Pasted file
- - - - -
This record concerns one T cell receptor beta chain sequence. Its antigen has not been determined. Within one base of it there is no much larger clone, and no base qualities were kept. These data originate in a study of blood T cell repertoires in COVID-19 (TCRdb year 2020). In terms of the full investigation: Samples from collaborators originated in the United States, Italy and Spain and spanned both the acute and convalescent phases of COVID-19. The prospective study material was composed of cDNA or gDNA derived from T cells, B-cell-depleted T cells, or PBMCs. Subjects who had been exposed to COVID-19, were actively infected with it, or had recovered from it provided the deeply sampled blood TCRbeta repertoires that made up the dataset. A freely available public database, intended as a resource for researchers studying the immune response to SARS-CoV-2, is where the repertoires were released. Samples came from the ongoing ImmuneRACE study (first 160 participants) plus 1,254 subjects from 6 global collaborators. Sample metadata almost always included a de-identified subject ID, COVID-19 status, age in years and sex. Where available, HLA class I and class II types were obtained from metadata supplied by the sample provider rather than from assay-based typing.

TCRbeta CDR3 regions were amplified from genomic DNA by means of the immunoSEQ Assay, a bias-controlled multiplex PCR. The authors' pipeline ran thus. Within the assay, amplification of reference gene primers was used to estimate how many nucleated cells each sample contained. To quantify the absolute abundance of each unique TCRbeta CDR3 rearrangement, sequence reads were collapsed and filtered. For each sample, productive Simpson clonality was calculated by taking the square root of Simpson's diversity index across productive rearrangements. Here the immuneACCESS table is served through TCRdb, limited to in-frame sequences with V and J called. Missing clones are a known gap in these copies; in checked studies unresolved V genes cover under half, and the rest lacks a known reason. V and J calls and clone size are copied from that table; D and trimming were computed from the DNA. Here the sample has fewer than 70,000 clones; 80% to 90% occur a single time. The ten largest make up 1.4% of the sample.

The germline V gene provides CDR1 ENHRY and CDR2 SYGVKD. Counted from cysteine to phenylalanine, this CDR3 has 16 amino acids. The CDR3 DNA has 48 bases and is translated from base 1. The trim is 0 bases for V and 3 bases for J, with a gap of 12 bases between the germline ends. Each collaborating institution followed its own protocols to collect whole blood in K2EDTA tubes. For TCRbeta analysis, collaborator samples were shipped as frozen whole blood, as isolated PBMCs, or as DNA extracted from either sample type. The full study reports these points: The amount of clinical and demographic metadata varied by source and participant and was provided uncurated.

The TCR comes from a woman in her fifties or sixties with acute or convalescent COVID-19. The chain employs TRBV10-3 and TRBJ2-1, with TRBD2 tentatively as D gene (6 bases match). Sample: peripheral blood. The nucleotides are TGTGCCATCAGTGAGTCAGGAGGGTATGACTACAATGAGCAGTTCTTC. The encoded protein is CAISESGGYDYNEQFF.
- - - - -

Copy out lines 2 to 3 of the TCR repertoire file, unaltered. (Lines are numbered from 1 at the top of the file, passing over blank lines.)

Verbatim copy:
TCRbeta CDR3 regions were amplified from genomic DNA by means of the immunoSEQ Assay, a bias-controlled multiplex PCR. The authors' pipeline ran thus. Within the assay, amplification of reference gene primers was used to estimate how many nucleated cells each sample contained. To quantify the absolute abundance of each unique TCRbeta CDR3 rearrangement, sequence reads were collapsed and filtered. For each sample, productive Simpson clonality was calculated by taking the square root of Simpson's diversity index across productive rearrangements. Here the immuneACCESS table is served through TCRdb, limited to in-frame sequences with V and J called. Missing clones are a known gap in these copies; in checked studies unresolved V genes cover under half, and the rest lacks a known reason. V and J calls and clone size are copied from that table; D and trimming were computed from the DNA. Here the sample has fewer than 70,000 clones; 80% to 90% occur a single time. The ten largest make up 1.4% of the sample.

The germline V gene provides CDR1 ENHRY and CDR2 SYGVKD. Counted from cysteine to phenylalanine, this CDR3 has 16 amino acids. The CDR3 DNA has 48 bases and is translated from base 1. The trim is 0 bases for V and 3 bases for J, with a gap of 12 bases between the germline ends. Each collaborating institution followed its own protocols to collect whole blood in K2EDTA tubes. For TCRbeta analysis, collaborator samples were shipped as frozen whole blood, as isolated PBMCs, or as DNA extracted from either sample type. The full study reports these points: The amount of clinical and demographic metadata varied by source and participant and was provided uncurated.